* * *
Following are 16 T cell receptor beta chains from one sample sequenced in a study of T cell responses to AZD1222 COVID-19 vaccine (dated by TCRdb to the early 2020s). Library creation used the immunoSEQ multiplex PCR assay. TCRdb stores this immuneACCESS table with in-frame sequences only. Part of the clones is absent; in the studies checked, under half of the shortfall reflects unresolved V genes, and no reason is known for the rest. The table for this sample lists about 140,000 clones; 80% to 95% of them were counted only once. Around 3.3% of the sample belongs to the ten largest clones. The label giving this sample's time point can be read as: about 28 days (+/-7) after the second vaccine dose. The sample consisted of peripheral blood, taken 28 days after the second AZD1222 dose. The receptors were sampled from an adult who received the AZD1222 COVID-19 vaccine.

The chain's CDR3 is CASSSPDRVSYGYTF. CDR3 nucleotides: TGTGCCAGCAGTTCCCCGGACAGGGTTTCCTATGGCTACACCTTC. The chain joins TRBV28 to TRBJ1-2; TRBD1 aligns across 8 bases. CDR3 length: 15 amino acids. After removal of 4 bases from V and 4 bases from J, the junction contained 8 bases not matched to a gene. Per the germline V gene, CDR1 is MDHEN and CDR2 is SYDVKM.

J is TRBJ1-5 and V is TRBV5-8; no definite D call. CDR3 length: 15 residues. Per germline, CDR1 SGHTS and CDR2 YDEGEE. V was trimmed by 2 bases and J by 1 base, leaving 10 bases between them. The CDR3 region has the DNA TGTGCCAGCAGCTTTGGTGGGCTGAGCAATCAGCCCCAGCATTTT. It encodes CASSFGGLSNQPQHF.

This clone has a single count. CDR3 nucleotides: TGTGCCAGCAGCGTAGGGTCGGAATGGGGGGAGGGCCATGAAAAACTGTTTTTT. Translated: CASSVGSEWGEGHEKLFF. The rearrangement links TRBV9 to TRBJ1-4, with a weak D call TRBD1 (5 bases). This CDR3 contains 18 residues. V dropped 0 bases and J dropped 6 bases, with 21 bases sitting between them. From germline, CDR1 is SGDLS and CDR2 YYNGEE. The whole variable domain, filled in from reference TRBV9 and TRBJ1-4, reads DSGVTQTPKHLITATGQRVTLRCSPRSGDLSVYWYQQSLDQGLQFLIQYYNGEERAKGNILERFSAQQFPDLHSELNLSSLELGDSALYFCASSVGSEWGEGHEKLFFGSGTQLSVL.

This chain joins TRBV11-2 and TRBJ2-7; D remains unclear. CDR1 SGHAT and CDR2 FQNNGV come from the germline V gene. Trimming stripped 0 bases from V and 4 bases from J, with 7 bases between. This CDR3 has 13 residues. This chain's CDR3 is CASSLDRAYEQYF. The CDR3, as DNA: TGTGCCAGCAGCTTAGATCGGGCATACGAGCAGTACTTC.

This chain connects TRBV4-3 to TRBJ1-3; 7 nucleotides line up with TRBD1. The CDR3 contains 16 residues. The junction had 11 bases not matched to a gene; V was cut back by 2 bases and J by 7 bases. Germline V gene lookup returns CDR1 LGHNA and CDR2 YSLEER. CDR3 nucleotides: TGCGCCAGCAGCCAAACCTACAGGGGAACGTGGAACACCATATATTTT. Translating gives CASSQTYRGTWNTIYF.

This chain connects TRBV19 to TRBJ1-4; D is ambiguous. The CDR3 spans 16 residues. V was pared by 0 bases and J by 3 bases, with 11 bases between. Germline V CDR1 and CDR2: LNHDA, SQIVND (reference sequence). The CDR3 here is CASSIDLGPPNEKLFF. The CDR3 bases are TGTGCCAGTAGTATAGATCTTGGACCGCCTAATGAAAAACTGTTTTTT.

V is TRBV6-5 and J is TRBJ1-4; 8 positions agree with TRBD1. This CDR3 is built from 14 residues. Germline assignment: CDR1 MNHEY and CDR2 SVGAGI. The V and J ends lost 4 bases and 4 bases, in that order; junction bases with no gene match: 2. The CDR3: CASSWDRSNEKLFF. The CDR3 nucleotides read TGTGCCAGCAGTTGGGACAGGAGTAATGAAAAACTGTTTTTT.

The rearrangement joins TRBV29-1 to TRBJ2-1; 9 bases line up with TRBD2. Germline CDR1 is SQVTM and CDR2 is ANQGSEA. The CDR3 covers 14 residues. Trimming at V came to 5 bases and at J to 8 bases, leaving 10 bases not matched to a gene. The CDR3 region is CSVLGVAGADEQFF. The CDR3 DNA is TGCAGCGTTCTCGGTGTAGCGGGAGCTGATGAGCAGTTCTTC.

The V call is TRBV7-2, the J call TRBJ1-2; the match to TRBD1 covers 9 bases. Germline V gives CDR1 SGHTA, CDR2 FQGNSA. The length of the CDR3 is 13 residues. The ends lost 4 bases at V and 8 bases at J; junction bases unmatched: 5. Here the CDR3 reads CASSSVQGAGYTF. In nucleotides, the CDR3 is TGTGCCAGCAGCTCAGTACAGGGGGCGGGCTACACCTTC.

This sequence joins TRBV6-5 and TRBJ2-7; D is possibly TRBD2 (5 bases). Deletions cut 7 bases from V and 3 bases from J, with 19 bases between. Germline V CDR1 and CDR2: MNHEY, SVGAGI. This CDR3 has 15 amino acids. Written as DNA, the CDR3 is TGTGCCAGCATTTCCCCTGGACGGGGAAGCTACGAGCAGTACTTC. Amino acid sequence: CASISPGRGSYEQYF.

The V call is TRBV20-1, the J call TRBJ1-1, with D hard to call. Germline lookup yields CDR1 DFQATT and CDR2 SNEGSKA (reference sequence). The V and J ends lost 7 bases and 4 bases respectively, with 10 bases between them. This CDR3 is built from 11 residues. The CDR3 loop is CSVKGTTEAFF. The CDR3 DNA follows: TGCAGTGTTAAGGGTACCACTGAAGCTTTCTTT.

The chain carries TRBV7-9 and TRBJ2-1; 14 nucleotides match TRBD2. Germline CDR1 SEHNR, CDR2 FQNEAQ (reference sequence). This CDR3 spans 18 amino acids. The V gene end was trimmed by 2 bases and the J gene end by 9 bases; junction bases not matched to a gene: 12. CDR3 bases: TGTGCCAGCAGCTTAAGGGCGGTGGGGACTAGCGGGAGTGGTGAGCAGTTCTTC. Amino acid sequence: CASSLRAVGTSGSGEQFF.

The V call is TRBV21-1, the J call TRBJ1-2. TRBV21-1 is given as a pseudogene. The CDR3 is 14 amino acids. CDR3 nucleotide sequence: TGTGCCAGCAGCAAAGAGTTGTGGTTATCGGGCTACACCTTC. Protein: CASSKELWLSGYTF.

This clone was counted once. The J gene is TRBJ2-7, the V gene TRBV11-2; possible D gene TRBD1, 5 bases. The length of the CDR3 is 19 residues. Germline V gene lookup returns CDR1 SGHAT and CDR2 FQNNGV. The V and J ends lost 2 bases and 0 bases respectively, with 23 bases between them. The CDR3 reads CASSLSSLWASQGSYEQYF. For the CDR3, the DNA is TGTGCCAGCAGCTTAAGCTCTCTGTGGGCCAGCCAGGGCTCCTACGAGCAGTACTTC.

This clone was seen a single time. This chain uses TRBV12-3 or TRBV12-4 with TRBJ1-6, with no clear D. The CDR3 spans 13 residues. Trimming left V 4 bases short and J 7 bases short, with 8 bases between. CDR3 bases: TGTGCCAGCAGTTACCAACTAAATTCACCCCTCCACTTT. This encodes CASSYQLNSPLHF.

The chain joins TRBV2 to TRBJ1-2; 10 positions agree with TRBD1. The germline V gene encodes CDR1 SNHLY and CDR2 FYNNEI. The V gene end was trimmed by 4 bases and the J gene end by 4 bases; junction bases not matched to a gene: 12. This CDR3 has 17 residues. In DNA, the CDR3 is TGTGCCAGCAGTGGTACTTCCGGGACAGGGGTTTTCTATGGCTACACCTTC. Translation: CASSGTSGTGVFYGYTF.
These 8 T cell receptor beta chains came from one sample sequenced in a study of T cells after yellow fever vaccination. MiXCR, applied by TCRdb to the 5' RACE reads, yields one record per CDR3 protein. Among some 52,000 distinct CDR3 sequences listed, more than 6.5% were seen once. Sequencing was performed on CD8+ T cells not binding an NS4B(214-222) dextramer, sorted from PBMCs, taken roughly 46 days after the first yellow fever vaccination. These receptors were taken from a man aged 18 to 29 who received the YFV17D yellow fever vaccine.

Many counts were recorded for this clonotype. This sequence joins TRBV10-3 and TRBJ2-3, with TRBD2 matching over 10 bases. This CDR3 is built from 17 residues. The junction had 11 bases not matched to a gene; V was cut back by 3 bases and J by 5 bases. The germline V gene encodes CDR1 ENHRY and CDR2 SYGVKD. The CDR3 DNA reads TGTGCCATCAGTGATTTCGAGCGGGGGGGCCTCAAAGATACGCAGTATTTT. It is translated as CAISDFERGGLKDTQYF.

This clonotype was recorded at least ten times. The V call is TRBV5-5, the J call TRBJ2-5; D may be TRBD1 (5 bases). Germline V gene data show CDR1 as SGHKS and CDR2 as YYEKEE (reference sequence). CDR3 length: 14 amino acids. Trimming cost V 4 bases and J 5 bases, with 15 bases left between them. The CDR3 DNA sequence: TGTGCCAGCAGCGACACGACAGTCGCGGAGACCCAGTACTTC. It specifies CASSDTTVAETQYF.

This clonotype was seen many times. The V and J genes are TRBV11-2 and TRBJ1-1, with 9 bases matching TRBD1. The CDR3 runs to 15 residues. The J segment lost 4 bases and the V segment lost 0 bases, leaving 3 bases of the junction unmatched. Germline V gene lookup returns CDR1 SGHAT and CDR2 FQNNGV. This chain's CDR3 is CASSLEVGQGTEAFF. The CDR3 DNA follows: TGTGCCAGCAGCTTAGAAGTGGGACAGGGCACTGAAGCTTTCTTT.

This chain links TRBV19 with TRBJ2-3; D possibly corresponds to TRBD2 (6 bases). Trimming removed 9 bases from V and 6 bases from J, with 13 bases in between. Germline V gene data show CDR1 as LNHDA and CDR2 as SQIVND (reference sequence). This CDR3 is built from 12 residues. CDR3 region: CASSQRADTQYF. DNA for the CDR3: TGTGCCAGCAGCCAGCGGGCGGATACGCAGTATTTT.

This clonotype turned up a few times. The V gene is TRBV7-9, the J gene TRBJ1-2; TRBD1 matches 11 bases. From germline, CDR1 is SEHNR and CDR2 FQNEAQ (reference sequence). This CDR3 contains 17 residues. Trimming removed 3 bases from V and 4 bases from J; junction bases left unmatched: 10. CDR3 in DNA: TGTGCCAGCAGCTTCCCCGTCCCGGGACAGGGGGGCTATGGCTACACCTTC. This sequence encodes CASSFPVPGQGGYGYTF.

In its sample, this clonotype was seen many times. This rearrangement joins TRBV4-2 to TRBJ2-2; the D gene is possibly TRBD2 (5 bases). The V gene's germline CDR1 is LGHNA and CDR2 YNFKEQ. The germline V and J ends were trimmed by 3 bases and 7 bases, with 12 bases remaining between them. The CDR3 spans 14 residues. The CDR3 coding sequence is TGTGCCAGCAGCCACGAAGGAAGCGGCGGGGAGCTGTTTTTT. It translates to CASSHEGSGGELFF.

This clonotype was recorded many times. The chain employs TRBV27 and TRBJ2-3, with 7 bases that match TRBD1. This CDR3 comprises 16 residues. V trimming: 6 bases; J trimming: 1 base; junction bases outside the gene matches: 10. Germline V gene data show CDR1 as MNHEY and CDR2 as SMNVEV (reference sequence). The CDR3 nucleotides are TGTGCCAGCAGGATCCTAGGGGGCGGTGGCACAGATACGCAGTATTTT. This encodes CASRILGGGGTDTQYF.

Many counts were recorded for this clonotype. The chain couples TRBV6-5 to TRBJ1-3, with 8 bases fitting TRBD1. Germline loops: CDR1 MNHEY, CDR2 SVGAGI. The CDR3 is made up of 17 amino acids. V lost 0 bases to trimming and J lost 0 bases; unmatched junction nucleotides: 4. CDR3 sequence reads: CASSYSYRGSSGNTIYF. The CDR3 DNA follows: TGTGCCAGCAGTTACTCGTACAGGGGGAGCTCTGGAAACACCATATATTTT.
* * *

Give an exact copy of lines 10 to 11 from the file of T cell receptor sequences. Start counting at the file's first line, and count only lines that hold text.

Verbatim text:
The V call is TRBV7-2, the J call TRBJ1-2; the match to TRBD1 covers 9 bases. Germline V gives CDR1 SGHTA, CDR2 FQGNSA. The length of the CDR3 is 13 residues. The ends lost 4 bases at V and 8 bases at J; junction bases unmatched: 5. Here the CDR3 reads CASSSVQGAGYTF. In nucleotides, the CDR3 is TGTGCCAGCAGCTCAGTACAGGGGGCGGGCTACACCTTC.

This sequence joins TRBV6-5 and TRBJ2-7; D is possibly TRBD2 (5 bases). Deletions cut 7 bases from V and 3 bases from J, with 19 bases between. Germline V CDR1 and CDR2: MNHEY, SVGAGI. This CDR3 has 15 amino acids. Written as DNA, the CDR3 is TGTGCCAGCATTTCCCCTGGACGGGGAAGCTACGAGCAGTACTTC. Amino acid sequence: CASISPGRGSYEQYF.